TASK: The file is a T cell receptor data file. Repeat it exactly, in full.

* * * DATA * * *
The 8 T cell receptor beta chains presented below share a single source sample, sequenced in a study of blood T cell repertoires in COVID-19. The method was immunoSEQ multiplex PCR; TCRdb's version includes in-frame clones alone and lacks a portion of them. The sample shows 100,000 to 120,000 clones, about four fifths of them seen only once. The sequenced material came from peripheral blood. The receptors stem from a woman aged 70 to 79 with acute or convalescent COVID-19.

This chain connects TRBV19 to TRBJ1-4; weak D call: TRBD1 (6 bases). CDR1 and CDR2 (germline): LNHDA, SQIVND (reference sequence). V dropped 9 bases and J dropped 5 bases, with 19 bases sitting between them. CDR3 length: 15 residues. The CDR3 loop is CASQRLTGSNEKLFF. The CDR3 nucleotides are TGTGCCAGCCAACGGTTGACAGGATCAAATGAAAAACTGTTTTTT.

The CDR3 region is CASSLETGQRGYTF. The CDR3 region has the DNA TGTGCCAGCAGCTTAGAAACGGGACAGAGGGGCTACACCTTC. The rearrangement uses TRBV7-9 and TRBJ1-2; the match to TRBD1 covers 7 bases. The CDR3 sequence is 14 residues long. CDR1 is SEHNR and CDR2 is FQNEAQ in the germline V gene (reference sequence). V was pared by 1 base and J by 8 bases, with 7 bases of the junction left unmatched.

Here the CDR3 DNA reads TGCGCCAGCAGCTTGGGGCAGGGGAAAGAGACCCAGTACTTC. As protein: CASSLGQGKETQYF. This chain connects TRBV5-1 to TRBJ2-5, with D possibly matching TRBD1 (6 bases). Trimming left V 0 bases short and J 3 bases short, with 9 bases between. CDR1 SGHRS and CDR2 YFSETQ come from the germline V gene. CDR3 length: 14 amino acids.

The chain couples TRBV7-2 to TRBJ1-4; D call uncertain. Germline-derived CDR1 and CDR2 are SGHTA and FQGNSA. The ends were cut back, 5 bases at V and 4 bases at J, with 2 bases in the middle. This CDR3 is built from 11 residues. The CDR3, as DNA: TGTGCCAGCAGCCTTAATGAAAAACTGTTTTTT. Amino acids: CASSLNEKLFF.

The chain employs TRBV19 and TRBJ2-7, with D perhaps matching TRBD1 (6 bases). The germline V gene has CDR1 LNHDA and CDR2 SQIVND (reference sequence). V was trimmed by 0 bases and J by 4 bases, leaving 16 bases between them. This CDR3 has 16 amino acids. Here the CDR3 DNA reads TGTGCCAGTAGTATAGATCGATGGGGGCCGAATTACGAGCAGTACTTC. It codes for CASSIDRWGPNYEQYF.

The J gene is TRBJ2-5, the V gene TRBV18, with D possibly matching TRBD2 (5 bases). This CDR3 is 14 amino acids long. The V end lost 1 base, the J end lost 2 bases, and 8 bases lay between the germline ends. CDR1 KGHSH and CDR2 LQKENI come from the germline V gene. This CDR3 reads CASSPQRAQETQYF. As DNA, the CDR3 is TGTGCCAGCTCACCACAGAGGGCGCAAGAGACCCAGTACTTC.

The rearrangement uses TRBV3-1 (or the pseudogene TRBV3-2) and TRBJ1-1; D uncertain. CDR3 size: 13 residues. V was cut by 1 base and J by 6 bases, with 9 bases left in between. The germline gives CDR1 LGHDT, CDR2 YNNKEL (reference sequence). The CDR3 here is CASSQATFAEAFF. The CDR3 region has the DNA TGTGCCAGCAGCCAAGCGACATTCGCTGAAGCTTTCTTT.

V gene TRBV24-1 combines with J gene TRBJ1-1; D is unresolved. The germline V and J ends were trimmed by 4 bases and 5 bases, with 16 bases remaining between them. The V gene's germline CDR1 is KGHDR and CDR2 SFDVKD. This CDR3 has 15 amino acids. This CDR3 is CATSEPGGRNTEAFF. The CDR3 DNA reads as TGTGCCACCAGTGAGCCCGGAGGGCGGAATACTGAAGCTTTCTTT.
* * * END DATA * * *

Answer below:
The 8 T cell receptor beta chains presented below share a single source sample, sequenced in a study of blood T cell repertoires in COVID-19. The method was immunoSEQ multiplex PCR; TCRdb's version includes in-frame clones alone and lacks a portion of them. The sample shows 100,000 to 120,000 clones, about four fifths of them seen only once. The sequenced material came from peripheral blood. The receptors stem from a woman aged 70 to 79 with acute or convalescent COVID-19.

This chain connects TRBV19 to TRBJ1-4; weak D call: TRBD1 (6 bases). CDR1 and CDR2 (germline): LNHDA, SQIVND (reference sequence). V dropped 9 bases and J dropped 5 bases, with 19 bases sitting between them. CDR3 length: 15 residues. The CDR3 loop is CASQRLTGSNEKLFF. The CDR3 nucleotides are TGTGCCAGCCAACGGTTGACAGGATCAAATGAAAAACTGTTTTTT.

The CDR3 region is CASSLETGQRGYTF. The CDR3 region has the DNA TGTGCCAGCAGCTTAGAAACGGGACAGAGGGGCTACACCTTC. The rearrangement uses TRBV7-9 and TRBJ1-2; the match to TRBD1 covers 7 bases. The CDR3 sequence is 14 residues long. CDR1 is SEHNR and CDR2 is FQNEAQ in the germline V gene (reference sequence). V was pared by 1 base and J by 8 bases, with 7 bases of the junction left unmatched.

Here the CDR3 DNA reads TGCGCCAGCAGCTTGGGGCAGGGGAAAGAGACCCAGTACTTC. As protein: CASSLGQGKETQYF. This chain connects TRBV5-1 to TRBJ2-5, with D possibly matching TRBD1 (6 bases). Trimming left V 0 bases short and J 3 bases short, with 9 bases between. CDR1 SGHRS and CDR2 YFSETQ come from the germline V gene. CDR3 length: 14 amino acids.

The chain couples TRBV7-2 to TRBJ1-4; D call uncertain. Germline-derived CDR1 and CDR2 are SGHTA and FQGNSA. The ends were cut back, 5 bases at V and 4 bases at J, with 2 bases in the middle. This CDR3 is built from 11 residues. The CDR3, as DNA: TGTGCCAGCAGCCTTAATGAAAAACTGTTTTTT. Amino acids: CASSLNEKLFF.

The chain employs TRBV19 and TRBJ2-7, with D perhaps matching TRBD1 (6 bases). The germline V gene has CDR1 LNHDA and CDR2 SQIVND (reference sequence). V was trimmed by 0 bases and J by 4 bases, leaving 16 bases between them. This CDR3 has 16 amino acids. Here the CDR3 DNA reads TGTGCCAGTAGTATAGATCGATGGGGGCCGAATTACGAGCAGTACTTC. It codes for CASSIDRWGPNYEQYF.

The J gene is TRBJ2-5, the V gene TRBV18, with D possibly matching TRBD2 (5 bases). This CDR3 is 14 amino acids long. The V end lost 1 base, the J end lost 2 bases, and 8 bases lay between the germline ends. CDR1 KGHSH and CDR2 LQKENI come from the germline V gene. This CDR3 reads CASSPQRAQETQYF. As DNA, the CDR3 is TGTGCCAGCTCACCACAGAGGGCGCAAGAGACCCAGTACTTC.

The rearrangement uses TRBV3-1 (or the pseudogene TRBV3-2) and TRBJ1-1; D uncertain. CDR3 size: 13 residues. V was cut by 1 base and J by 6 bases, with 9 bases left in between. The germline gives CDR1 LGHDT, CDR2 YNNKEL (reference sequence). The CDR3 here is CASSQATFAEAFF. The CDR3 region has the DNA TGTGCCAGCAGCCAAGCGACATTCGCTGAAGCTTTCTTT.

V gene TRBV24-1 combines with J gene TRBJ1-1; D is unresolved. The germline V and J ends were trimmed by 4 bases and 5 bases, with 16 bases remaining between them. The V gene's germline CDR1 is KGHDR and CDR2 SFDVKD. This CDR3 has 15 amino acids. This CDR3 is CATSEPGGRNTEAFF. The CDR3 DNA reads as TGTGCCACCAGTGAGCCCGGAGGGCGGAATACTGAAGCTTTCTTT.